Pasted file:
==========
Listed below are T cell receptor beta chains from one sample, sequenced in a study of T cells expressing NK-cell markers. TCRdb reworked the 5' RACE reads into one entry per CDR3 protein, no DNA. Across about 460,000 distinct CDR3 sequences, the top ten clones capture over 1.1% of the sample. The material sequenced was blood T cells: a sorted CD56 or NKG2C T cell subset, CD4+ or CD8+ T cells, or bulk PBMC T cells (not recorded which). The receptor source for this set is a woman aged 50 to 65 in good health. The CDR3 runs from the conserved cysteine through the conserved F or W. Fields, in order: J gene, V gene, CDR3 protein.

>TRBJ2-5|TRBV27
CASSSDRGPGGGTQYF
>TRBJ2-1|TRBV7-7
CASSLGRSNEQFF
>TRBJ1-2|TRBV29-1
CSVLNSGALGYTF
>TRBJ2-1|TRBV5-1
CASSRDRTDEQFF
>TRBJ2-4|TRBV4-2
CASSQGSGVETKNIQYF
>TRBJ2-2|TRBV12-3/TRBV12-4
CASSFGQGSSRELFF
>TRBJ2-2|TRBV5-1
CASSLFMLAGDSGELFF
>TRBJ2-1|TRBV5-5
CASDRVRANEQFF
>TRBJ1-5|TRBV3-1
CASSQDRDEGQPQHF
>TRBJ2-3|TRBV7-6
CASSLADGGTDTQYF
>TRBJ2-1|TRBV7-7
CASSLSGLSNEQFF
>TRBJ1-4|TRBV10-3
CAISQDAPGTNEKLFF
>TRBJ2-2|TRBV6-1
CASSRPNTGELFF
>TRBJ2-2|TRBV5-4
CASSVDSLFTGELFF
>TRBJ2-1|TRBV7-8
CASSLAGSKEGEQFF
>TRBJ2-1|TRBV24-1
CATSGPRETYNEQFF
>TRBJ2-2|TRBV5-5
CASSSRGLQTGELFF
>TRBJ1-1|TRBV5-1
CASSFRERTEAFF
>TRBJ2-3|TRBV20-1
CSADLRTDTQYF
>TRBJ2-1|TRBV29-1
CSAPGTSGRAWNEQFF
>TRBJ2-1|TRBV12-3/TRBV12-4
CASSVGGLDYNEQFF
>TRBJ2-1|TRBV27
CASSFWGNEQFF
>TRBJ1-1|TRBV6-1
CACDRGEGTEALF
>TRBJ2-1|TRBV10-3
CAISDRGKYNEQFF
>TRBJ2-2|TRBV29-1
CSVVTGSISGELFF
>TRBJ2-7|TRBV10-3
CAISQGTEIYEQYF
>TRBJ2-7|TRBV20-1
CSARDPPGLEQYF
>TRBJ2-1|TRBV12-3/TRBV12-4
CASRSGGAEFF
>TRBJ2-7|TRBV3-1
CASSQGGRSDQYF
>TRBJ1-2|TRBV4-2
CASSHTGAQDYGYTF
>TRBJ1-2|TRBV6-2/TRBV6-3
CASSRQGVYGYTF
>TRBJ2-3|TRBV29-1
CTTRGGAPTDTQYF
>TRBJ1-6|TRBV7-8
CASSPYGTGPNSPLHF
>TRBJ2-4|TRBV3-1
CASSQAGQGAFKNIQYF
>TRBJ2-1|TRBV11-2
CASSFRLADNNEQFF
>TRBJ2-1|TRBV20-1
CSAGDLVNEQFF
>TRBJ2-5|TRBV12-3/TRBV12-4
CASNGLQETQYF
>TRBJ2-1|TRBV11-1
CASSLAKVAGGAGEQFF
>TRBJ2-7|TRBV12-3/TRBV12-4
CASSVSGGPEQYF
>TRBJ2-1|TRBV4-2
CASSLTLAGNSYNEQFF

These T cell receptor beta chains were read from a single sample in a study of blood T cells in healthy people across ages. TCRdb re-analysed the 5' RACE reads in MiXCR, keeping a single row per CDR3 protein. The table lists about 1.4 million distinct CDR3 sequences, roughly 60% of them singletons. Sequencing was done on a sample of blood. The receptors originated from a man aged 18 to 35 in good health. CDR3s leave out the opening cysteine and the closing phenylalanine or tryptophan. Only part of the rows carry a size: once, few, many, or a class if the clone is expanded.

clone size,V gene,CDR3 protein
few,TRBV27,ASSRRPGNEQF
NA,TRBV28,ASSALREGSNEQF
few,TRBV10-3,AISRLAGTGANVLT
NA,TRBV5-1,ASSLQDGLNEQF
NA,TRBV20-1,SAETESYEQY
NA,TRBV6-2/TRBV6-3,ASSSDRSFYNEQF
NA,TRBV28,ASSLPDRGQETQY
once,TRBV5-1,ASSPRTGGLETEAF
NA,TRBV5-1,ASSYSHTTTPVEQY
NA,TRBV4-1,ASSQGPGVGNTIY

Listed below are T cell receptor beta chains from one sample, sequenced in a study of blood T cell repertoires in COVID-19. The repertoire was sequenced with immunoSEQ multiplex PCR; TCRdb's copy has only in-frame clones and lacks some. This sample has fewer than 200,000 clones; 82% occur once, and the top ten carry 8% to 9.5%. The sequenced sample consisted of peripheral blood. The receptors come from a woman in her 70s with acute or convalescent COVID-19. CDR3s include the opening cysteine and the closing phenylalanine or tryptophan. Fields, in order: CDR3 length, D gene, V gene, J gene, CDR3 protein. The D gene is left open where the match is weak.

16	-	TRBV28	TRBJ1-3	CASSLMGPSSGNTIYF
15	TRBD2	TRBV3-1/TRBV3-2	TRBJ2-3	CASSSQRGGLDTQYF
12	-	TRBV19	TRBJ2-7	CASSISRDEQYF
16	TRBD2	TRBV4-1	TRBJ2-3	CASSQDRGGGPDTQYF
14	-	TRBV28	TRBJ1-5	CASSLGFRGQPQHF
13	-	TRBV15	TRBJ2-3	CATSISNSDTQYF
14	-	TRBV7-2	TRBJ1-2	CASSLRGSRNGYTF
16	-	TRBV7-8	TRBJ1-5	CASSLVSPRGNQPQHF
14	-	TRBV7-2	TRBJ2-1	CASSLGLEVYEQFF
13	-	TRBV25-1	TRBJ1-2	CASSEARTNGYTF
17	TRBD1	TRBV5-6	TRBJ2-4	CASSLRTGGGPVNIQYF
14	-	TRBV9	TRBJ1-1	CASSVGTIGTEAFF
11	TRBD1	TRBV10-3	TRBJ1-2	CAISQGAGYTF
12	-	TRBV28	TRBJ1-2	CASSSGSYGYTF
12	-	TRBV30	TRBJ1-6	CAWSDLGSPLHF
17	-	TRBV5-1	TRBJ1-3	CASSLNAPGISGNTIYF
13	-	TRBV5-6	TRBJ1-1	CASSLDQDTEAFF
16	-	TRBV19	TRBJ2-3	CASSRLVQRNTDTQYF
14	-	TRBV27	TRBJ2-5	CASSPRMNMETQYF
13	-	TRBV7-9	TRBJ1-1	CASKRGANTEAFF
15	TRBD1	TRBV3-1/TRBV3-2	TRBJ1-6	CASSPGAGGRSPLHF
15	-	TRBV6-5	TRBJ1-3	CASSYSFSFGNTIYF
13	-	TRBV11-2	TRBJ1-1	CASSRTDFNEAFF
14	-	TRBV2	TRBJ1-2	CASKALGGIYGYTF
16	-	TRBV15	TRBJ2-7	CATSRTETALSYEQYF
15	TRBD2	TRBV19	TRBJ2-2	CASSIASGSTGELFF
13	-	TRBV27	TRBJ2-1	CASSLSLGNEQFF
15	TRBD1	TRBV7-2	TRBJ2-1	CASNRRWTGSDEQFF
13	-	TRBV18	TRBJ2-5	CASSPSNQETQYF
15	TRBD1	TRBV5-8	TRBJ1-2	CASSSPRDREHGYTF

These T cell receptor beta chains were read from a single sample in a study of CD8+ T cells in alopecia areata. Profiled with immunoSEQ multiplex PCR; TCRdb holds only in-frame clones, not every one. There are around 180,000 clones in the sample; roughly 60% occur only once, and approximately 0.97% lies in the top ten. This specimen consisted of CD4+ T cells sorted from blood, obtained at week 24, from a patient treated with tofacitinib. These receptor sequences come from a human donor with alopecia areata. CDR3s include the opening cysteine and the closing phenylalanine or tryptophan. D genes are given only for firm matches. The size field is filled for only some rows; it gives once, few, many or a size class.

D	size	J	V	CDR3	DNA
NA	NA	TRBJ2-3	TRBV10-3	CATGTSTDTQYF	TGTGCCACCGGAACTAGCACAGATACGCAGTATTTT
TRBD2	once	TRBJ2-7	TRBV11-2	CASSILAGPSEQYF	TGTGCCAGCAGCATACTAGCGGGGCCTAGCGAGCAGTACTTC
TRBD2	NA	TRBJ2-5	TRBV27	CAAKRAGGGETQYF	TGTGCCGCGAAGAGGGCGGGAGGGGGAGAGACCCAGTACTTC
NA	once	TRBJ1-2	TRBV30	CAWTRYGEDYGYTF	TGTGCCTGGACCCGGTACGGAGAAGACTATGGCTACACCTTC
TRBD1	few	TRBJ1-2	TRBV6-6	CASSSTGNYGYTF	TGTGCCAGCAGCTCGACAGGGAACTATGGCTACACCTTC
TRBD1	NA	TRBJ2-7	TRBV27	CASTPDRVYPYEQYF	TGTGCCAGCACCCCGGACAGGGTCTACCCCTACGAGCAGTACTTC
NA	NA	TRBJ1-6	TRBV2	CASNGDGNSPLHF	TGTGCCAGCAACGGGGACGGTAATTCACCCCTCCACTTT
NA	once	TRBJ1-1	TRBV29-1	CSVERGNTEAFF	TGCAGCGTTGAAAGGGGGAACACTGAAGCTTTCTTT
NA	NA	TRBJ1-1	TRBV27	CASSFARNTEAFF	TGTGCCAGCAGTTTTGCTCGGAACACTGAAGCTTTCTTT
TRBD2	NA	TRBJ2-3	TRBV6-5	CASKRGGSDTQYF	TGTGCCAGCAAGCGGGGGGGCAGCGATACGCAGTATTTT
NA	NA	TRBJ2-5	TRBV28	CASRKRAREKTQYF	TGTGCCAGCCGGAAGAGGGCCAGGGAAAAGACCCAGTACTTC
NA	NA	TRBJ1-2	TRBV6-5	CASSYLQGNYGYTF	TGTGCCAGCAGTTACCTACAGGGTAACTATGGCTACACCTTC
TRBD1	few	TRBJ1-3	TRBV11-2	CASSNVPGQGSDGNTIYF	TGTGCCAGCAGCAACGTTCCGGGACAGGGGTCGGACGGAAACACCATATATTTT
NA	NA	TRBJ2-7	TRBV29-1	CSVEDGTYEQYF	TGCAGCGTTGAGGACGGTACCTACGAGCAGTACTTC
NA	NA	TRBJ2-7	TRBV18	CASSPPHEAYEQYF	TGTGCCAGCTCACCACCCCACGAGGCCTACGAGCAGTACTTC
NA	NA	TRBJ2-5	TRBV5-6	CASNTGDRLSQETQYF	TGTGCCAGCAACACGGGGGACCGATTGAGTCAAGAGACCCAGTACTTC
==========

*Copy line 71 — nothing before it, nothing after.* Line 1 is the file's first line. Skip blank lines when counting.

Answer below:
CASSFRLADNNEQFF